Wednesday, October 30, 2019

Of black dragons and blind idiot gods, part III: Azerate

Part 3 now of the following 4-part series on my idiosyncratic beliefs about “ultimate reality”:

As mentioned previously, each entry in this series will start off by describing the “primary” entity as I have come to understand it from various sources, and then provide some tie-ins re: why, beyond the “A” and the “z,” I interpret these as all being essentially one being, albeit with three distinguishable facets.

Note about the entry below: Technical terminology for “what Dissection believes in” has only recently been clarified to me, vs. in the past absence of said terminology (“The 218 Current”) my ability to seek out any/all connected literature was hindered.  I have thus not yet gotten around to reading the actual books of the 218 Current, e.g. “Sitra Ahra” and so forth.  Therefore, what follows does not pretend to be a comprehensive take on how Azerate is conceptualized by that particular Satanic tradition.  Rather, it is a reflection on how I relate what I have discerned about the entity - mostly via Dissection’s music, but also via a limited selection of online sources – to other things that I know and believe, so as to arrive at something meaningful to myself. 

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Azerate is an entity venerated by black metal band Dissection on their album Reinkaos.  Some lyrics typical of how the entity is conceptualized can be found in the song “Beyond the Horizon”:
This is the realm of Azerate, eleven as one
Destroyer of cosmic order, extinguisher of the sun
In this place so sinister I shall find my dreams
Illuminated by the blackest flame to transcend with dragon wings

Salient details thus alluded to include:
  • Azerate is a composite being, consisting of eight Dark Gods and three Dark Goddesses, for a total of eleven-entities-in-one.*  The significance of the number eleven is tied to this Satanic denomination’s interest in Qabalah (an interest that I myself definitely share), but that is way too complicated a topic to get into in the current entry.
  • As a being of chaos, it is an enemy of order in general, but particularly of the current order inasmuch as that order is dominated by light-oriented right-hand-path religions.
  • The occult adept who is a devotee of Azerate sees the promised destruction positively, inasmuch as it will deliver them to “a place of eternal freedom, the void where all illusions die,” as lyrics later in the same song state.  Multiple Satanic denominations associate “black flame” with self-evolution; context then suggests that “place so sinister” here can be taken to mean “via the left-hand path,” though of course it can also be taken to mean something less ethos-oriented and more overtly-occult-oriented, such as “the acausal realm.”
  • As a composite being, Azerate is envisioned as an eleven-headed dragon.*  Other songs on the same album refer to “dragon mother” and equate her with primal chaos monsters of every pantheon, e.g. Tiamat, Leviathan, Apep, etc.

(* = the chaos magician in me feels it is salient to point out: these two details in combination look to yield the somewhat-amusing conclusion that apparently, what we have here is not only a Hydra in the mythological sense of “multi-headed dragon,” but also a Hydra in the Marvel sense of “a group of villains cooperating toward the end of producing maximum mayhem.” :))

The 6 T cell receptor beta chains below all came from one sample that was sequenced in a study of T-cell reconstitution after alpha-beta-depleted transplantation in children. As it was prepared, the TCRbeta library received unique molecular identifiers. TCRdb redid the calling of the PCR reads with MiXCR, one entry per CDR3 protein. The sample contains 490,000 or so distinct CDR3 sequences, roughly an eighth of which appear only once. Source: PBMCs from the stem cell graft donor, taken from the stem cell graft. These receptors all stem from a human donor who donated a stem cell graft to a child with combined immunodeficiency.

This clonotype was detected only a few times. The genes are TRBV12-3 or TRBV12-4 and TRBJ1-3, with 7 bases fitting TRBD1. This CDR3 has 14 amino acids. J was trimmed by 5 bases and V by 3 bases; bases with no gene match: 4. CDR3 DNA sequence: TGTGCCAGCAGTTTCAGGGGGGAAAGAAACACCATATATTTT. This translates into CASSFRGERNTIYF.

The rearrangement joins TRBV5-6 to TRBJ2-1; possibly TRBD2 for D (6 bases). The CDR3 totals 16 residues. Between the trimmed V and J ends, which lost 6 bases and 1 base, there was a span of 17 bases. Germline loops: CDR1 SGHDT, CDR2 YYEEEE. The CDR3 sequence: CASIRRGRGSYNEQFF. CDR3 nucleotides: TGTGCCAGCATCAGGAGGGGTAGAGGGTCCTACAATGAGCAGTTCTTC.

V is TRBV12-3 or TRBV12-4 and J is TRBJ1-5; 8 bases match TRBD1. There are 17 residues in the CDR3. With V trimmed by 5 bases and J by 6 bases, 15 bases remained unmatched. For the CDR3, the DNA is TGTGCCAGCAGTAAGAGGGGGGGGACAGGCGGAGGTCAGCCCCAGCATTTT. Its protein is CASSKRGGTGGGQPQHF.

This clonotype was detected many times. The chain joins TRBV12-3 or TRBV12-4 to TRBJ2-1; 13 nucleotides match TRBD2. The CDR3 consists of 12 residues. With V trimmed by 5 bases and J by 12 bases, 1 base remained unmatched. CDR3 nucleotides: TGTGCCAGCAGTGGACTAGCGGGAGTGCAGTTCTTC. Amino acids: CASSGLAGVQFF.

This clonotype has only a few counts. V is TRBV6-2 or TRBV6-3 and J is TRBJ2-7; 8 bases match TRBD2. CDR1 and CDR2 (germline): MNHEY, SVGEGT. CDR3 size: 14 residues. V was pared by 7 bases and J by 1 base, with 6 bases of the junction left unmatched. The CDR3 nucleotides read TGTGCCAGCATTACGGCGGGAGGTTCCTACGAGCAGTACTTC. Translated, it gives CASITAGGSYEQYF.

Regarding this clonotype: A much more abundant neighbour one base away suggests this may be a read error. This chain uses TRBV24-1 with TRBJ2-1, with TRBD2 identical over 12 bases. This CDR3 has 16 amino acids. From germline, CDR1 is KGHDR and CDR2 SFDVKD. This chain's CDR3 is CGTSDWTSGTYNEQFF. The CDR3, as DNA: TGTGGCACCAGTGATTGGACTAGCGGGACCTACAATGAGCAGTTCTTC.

Beyond just the association with chaos, the aspect of Azerate that makes me think of Azathoth is the reference in multiple songs to bringing about the apocalypse by waking the dragon.  This detail fits very well, it seems to me, with the notion that the world’s stability depends on Azathoth remaining in some sort of torpor, vs. the end of the cosmos coming about if he were roused. 

This analysis admittedly paints Dissection as being real-life’s manifestation of the worst kind of insane Lovecraftian cultists.  Really though, I feel like that is not entirely unfair, what with the whole “they probably would have eventually staged their own mini-Jonestown if Nodtveidt hadn’t gone to prison for that homophobic-murder-thing first” business. 

Important note related to this issue: I stand solidly with what I hope is a majority of Dissection fans when I say, “great music, but too bad about the lunatic-asshole front-man.”  Also, I personally think you have to be a special kind of loser to style yourself as any kind of chaos-devotee while at the same time taking issue with anyone’s sexuality for any reason, but maybe that’s just me.

In any case, the aspect of Azerate that makes me think of Az is the dark feminine aspect, as when the entity is given any gender at all, it is typically female – “dragon mother” as above.  Going even further though, there is also an explicit tie-in to Lilith here, both via Lilith being one of the eleven “Azerate members,” and via Lilith herself being called “dragon goddess” on the song “Dark Mother Divine” on the same album.  The lawlessness of Az, and the adept’s hope of “eternal freedom” in Azerate’s wake, also appear to be congruent with one another.

Now, since the previous two entities discussed are horrifying primarily in concept, vs. this one, as per the above-given link, has actual real life casualties of both a homicidal and suicidal nature associated with its adherents, obviously it’s a bit urgent for me to clarify where I’m going with the idea that there’s any possible way of engaging constructively with Azerate. 

The nature of the beast though is such that I’ll have to wander through quite a bit of philosophy to get there, much of which is not going to initially sound like it is helping much.  Nonetheless, to proceed:

One thought is that, parallel to the above discussion of “dark realities” personified via Azathoth and Az, I think Azerate can be understood similarly: basically, in Freudian terms, Az is equivalent to libido and Azerate to thanatos; the former seeks a pleasure as total as that of the embryo with all its needs supported by the mother’s body, while the latter seeks dissolution in accord with the default entropic tendencies of the inorganic matter.  

Acknowledging these forces then need not be equivalent to worshipping them, but rather just entails recognizing that life is driven by chaotic forces that are both antisocial and destructive if unregulated.  It would then follow that if “indulgence” is the goal, self-mastery is a pre-requisite, which brings us back to the ethos of LaVeyan Satanism.

Another “dark reality” that Azerate can be taken as an expression of would be the Medea hypothesis, which argues that contra the Gaia theory of life on earth self-regulating toward a harmonious state, actually life tends to be suicidal in the long run, since: